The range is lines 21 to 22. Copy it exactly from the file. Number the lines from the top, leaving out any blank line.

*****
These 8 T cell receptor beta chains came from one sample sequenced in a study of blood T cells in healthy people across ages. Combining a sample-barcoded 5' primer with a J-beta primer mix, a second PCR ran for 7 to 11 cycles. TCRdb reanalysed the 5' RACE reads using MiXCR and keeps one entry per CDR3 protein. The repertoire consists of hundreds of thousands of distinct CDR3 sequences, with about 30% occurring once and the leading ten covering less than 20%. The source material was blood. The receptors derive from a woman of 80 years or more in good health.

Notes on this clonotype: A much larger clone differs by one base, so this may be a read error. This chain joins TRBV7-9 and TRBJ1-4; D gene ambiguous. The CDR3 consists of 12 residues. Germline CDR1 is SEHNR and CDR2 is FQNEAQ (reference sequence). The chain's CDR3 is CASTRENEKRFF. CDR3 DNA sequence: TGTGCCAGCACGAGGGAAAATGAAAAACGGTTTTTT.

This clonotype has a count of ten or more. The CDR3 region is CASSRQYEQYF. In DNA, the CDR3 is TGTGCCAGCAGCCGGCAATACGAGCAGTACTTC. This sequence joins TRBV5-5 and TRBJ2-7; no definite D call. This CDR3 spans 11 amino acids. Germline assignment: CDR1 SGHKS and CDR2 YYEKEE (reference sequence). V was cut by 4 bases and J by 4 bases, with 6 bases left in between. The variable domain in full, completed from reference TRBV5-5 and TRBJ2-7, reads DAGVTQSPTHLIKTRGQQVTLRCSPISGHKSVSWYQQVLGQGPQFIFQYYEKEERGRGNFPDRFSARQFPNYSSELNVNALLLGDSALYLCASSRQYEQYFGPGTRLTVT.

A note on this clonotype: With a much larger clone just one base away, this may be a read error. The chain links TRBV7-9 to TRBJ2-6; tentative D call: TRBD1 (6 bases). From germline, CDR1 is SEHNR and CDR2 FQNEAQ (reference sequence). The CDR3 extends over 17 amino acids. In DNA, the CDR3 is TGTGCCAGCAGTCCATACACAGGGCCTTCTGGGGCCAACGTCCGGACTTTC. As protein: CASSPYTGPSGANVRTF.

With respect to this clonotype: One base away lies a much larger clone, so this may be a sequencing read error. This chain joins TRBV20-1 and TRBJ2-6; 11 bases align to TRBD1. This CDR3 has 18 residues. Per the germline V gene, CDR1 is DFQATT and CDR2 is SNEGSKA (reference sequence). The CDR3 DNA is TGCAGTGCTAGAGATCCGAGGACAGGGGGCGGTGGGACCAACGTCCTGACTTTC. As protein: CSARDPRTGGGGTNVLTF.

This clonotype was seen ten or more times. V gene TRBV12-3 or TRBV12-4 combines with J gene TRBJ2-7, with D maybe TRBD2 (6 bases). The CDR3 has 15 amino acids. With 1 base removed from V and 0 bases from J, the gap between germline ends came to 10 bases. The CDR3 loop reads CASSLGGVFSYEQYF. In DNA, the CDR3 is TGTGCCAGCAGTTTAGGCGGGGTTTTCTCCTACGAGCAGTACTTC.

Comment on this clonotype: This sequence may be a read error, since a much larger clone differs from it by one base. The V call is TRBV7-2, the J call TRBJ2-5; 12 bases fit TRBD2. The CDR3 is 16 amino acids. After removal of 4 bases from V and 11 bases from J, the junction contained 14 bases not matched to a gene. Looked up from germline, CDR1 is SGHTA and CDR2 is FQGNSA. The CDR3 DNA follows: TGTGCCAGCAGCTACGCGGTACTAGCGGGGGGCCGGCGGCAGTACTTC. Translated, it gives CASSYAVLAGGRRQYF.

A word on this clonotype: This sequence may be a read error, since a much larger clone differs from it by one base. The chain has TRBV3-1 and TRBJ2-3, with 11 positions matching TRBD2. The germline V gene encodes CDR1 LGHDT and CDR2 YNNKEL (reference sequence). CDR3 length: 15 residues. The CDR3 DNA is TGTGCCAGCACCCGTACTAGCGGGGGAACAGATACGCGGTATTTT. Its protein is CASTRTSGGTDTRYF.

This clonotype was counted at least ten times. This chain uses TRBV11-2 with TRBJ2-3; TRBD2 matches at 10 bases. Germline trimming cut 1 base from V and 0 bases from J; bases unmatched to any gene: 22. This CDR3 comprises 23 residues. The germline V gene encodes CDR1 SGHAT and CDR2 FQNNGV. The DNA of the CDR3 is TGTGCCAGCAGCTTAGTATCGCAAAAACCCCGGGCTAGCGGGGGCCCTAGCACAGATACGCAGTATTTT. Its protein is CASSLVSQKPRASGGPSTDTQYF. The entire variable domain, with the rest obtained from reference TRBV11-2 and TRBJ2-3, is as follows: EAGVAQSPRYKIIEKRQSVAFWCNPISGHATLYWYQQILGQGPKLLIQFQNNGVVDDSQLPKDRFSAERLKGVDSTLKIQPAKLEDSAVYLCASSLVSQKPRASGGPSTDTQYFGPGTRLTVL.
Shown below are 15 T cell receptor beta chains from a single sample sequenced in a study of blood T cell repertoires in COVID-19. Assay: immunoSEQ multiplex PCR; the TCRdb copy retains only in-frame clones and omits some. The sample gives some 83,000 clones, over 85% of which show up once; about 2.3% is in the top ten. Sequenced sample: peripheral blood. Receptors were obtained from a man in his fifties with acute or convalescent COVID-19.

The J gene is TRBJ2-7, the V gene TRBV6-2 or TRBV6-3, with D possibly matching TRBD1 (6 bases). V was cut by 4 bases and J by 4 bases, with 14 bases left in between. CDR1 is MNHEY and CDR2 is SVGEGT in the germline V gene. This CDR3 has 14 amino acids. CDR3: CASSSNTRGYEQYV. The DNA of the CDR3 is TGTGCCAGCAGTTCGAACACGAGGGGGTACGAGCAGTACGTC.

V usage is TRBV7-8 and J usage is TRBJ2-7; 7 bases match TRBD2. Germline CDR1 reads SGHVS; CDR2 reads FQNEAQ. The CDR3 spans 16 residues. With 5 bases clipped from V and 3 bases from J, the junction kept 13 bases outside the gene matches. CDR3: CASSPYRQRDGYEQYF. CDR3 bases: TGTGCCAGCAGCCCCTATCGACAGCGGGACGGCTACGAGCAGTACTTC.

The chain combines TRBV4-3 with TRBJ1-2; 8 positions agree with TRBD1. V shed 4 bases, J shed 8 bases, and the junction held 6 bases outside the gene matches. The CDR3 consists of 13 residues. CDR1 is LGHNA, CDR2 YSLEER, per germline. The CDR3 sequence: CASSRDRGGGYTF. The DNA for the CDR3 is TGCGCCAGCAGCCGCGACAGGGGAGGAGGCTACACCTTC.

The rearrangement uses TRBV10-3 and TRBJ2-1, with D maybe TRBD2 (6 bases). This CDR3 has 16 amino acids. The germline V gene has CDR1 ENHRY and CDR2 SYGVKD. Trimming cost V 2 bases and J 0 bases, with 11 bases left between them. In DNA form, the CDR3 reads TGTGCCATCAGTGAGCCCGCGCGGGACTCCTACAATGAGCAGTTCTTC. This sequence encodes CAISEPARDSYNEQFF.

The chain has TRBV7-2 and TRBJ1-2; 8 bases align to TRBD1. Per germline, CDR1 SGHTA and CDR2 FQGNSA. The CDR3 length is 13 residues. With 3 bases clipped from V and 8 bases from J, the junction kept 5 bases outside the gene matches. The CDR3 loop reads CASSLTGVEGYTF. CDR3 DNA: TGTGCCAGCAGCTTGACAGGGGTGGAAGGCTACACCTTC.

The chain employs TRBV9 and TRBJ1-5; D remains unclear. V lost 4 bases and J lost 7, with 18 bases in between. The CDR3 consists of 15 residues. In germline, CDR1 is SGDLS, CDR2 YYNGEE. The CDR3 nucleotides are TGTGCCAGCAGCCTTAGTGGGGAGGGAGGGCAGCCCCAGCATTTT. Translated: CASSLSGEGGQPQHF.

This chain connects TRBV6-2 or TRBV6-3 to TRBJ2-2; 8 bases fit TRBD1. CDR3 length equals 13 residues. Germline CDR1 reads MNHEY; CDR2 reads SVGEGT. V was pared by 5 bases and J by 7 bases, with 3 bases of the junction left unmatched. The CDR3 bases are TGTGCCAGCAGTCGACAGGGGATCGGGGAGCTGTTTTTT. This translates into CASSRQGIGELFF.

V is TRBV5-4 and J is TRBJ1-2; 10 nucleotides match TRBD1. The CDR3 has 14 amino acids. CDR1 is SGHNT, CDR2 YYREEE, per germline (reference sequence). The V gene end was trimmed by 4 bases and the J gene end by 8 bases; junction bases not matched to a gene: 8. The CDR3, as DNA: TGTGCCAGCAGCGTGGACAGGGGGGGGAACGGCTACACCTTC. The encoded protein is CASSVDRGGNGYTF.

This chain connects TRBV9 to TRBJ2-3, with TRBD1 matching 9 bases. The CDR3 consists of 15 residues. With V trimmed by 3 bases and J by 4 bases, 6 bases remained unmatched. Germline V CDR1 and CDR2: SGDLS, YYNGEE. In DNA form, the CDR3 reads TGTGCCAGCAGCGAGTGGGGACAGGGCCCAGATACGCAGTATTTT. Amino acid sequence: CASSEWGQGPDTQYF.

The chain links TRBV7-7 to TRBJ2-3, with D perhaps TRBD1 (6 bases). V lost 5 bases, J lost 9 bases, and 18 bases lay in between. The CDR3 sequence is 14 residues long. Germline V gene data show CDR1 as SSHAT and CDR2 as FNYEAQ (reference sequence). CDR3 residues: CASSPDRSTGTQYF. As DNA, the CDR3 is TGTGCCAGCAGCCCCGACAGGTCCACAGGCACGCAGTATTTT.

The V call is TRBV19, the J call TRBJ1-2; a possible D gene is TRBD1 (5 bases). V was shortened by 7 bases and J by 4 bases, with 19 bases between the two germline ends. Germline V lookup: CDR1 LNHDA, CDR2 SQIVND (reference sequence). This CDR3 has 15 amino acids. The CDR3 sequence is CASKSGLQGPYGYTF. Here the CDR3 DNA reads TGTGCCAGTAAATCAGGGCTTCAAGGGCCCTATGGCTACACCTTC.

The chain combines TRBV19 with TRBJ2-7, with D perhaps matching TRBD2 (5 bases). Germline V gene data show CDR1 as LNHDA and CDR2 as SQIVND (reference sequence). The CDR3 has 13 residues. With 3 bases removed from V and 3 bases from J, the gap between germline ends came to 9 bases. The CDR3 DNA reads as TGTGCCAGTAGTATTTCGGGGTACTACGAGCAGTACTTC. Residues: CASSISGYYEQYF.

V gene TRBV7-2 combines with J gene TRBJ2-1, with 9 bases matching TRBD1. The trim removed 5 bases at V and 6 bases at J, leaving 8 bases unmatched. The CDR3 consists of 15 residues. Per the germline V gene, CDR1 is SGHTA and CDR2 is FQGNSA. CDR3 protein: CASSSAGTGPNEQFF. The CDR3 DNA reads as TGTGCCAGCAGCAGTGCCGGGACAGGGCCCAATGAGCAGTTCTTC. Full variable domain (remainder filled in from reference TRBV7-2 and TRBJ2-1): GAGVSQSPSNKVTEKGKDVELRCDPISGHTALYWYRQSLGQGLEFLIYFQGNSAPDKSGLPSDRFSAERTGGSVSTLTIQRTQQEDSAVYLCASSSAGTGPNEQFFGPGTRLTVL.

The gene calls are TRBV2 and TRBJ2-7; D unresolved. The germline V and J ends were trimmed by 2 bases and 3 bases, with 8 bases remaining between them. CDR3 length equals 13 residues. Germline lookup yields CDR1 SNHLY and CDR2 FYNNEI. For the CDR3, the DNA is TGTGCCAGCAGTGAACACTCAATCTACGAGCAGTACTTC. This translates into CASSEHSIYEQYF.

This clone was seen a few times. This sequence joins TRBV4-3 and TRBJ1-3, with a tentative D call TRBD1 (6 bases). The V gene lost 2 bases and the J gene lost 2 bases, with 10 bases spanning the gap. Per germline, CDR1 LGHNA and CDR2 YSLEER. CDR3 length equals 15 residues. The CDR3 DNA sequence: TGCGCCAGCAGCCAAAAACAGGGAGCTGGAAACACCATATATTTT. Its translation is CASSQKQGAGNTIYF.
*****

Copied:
The V call is TRBV19, the J call TRBJ1-2; a possible D gene is TRBD1 (5 bases). V was shortened by 7 bases and J by 4 bases, with 19 bases between the two germline ends. Germline V lookup: CDR1 LNHDA, CDR2 SQIVND (reference sequence). This CDR3 has 15 amino acids. The CDR3 sequence is CASKSGLQGPYGYTF. Here the CDR3 DNA reads TGTGCCAGTAAATCAGGGCTTCAAGGGCCCTATGGCTACACCTTC.

The chain combines TRBV19 with TRBJ2-7, with D perhaps matching TRBD2 (5 bases). Germline V gene data show CDR1 as LNHDA and CDR2 as SQIVND (reference sequence). The CDR3 has 13 residues. With 3 bases removed from V and 3 bases from J, the gap between germline ends came to 9 bases. The CDR3 DNA reads as TGTGCCAGTAGTATTTCGGGGTACTACGAGCAGTACTTC. Residues: CASSISGYYEQYF.